[0018] In one aspect, the invention is directed to a method to inhibit human Factor X activation, which method comprises contacting human Factor X with a specific carbohydrate-binding reagent capable of binding the terminal sialic acid-linked α(2-6) to a galactose or N-acetyl galactosamine residue. These target glycosyl residues are abbreviated herein SA(2-6)αGal and SA(2-6)αGalNAc, respectively. The reagents are “SA/Gal/GalNAc” binding reagents. The carbohydrate-binding reagent, when contacted with Factor X under suitable conditions of time, temperature and pH, is effective to prevent the conversion of human Factor X to human Factor Xa by either the extrinsic or intrinsic pathway. Thus, in another aspect, the invention is directed to a complex comprising said carbohydrate binding reagent and Factor X.

[0019] In another aspect, the invention is directed to factors which render Factor X unsusceptible to activation by cleavage of the carbohydrate moieties to which it is derivatized, or by inhibiting the sialylation of this Factor.

[0020] Other aspects of the invention include pharmaceutical compositions of the therapeutically useful carbohydrate-binding or carbohydrate cleavage reagents and to methods to prevent or treat thrombosis or other pathological events initiated by thrombin using these compositions.

BRIEF DESCRIPTION OF THE DRAWINGS

[0021] FIGS. 1A and 1B show the results of glycosidase treatment of bovine Factor X and human Factor X, respectively, with respect to the coagulation activation of these factors.

MODES OF CARRYING OUT THE INVENTION

[0022] The invention is based on the discovery that blockage of specific carbohydrate residues or cleavage of the carbohydrate moieties in human Factor X effectively inhibit its conversion to its activated form which is essential for the formation of the prothrombinase complex. Specifically, those reagents which are capable of binding to sialic acid residues at the non-reducing terminus of the glycosylation moieties, wherein the sialic acid residues linked α(2-6) to galactose or N-acetyl galactosamine residues (SA/Gal/GalNAc binding reagent) are capable of this inhibition. These reagents include various lectins, such as Sambucus nigra agglutinin (SNA) (elderberry bark lectin), and certain mammalian lectins, as well as other small molecules, such as peptides which are known, or can be shown, to bind this target. In particular, peptides derived from Factor IXa/V-IIIa or from tissue factor/VIIa are useful in this respect.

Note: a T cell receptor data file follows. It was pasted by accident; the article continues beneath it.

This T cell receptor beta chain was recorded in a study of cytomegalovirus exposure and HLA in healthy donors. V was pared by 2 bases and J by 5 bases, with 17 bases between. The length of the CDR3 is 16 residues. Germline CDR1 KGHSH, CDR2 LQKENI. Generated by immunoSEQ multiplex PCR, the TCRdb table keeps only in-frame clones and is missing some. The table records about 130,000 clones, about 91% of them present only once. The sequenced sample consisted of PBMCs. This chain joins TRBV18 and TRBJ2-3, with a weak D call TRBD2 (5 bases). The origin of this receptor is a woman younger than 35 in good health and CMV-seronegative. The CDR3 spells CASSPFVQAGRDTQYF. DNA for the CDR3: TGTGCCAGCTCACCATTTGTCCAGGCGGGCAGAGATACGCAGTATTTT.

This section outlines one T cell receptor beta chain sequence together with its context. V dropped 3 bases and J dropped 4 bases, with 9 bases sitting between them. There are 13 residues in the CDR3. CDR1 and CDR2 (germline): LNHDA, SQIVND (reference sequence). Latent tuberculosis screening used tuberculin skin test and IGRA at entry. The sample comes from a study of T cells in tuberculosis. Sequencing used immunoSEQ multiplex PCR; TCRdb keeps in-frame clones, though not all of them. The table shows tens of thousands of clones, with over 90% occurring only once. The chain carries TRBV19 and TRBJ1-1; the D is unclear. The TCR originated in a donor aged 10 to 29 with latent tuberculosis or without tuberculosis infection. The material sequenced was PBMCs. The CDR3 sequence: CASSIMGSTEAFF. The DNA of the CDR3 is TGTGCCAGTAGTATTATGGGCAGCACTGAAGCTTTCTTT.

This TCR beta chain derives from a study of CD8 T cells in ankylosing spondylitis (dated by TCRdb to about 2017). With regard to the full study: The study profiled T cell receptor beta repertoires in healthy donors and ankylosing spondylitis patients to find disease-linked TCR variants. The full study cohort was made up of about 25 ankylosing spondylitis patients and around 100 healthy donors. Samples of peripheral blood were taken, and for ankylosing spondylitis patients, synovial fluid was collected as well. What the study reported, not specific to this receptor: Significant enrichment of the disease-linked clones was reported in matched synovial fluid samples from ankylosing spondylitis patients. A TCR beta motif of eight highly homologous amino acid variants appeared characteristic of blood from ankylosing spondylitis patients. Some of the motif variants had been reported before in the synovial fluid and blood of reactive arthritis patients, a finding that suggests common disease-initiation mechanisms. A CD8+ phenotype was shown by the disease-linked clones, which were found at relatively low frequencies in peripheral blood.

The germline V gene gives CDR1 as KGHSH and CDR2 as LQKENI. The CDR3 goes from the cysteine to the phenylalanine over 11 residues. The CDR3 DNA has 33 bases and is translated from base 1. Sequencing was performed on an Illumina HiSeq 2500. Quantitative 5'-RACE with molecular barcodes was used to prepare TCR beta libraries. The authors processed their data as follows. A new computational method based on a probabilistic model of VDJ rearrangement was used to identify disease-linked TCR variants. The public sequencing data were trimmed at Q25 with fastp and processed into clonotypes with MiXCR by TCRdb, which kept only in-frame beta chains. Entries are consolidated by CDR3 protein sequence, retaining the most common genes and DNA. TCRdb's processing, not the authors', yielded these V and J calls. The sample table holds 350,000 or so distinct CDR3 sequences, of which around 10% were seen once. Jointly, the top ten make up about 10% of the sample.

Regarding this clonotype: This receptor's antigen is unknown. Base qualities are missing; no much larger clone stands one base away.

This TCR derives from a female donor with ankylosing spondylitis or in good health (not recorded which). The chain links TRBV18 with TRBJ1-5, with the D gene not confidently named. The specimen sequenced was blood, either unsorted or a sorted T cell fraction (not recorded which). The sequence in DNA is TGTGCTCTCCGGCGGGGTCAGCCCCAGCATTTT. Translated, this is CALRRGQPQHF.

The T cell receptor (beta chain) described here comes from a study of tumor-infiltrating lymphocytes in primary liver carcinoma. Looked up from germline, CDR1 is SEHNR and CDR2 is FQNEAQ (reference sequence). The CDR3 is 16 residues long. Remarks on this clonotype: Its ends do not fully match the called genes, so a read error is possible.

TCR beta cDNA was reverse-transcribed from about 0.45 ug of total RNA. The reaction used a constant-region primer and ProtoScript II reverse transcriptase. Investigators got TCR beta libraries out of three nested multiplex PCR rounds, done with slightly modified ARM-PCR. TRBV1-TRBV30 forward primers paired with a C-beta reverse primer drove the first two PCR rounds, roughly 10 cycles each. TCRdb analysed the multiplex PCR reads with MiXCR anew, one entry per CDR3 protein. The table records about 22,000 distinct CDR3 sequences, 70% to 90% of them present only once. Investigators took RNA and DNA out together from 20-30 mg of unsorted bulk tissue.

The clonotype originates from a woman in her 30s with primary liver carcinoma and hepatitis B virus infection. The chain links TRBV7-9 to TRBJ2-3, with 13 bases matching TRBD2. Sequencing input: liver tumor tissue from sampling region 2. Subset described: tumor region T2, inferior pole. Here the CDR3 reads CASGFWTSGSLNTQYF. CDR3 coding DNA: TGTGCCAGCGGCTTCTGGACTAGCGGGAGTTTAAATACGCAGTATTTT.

[0023] An additional important class of SA/Gal/GalNAc binding reagents are antibodies specifically immunoreactive with this target. Such antibodies can conveniently be produced by rendering either of these disaccharide moieties immunogenic through coupling to immunogenicity-conferring carriers such as keyhole limpet hemocyanin, human serum albumin, bovine serum albumin, diphtheria toxoid, rotavirus VP6 carrier protein, and the like. Suitable techniques for coupling carbohydrates to immunogenic carriers of this type, for example coupling the carbonyl moiety of the carbohydrate to an available amino group on the carrier followed by reduction, are well known in the art.

[0024] The disaccharide moiety, coupled itself or in the context of a larger carbohydrate to an immunogenicity-conferring carrier, is then administered in standard immunization protocols to suitable subjects to induce the production of antibodies. The effectiveness of the protocols can be monitored by standard immunoassays on the sera of the injected animals using the immunogen, or preferably the relevant disaccharide portion thereof, as antigen, i.e., specific binding partner. Such immunoassays, such as radioimmunoassay, enzyme-linked immunoassays, fluorescence-type immunoassays, and the like are well known in the art. When sufficient titers are obtained, the antisera may be used directly after purification of the immunoglobulins, or the antibody-producing cells such as the spleen cells or as peripheral blood lymphocytes of the immunized animals can be used for the production of monoclonal forms of these antibodies immunospecific for the disaccharide moiety. In general, techniques for immortalization of the antibody-producing cells in the form of, for example, hybridomas for the production of such antibodies, are also now standard procedure.

[0025] In addition to these SA/Gal/GalNAc binding reagents, antibodies, including monoclonal antibodies, that bind generally to the carbohydrate moieties of the activation peptide of Factor X may inhibit Factor Xa formation.

[0026] In an alternative approach, prevention of the formation of the sialyl termination residues of the glycosylated Factor x may be an effective way of providing a Factor X that resists activation. In one approach, administration of inhibitors of α(2-6)sialyl transferase to the-organism can achieve this end. Thus, the organism will produce Factor X which is devoid of the essential substitutent needed for its activation. In a variation of this approach, inhibitors of the transferases which catalyze the glycosylation of Factor X in general are also effective, since the internal saccharide chains must be provided as acceptors for the sialyl residue. The inhibitors are supplied to the organism in a manner effective to alter its repertoire of glycosylated Factor X. These inhibitors thus behave as preventive as well as prophylactic agents with regard to is conditions characterized by an excess of Factor Xa or which are benefited by a diminution in the levels of Factor Xa. Examples of such inhibitors include Amphomycin, Castanospermine, 2,3-Dehydro-2-deoxy-N-acetyl-neuraminic acid, 1-Deoxymannojirimycin hydrochloride, 1-Deoxynojirlmycin, N-Methyl-1-deoxynojirlmycin, Swainsonine and Ttunicamycin.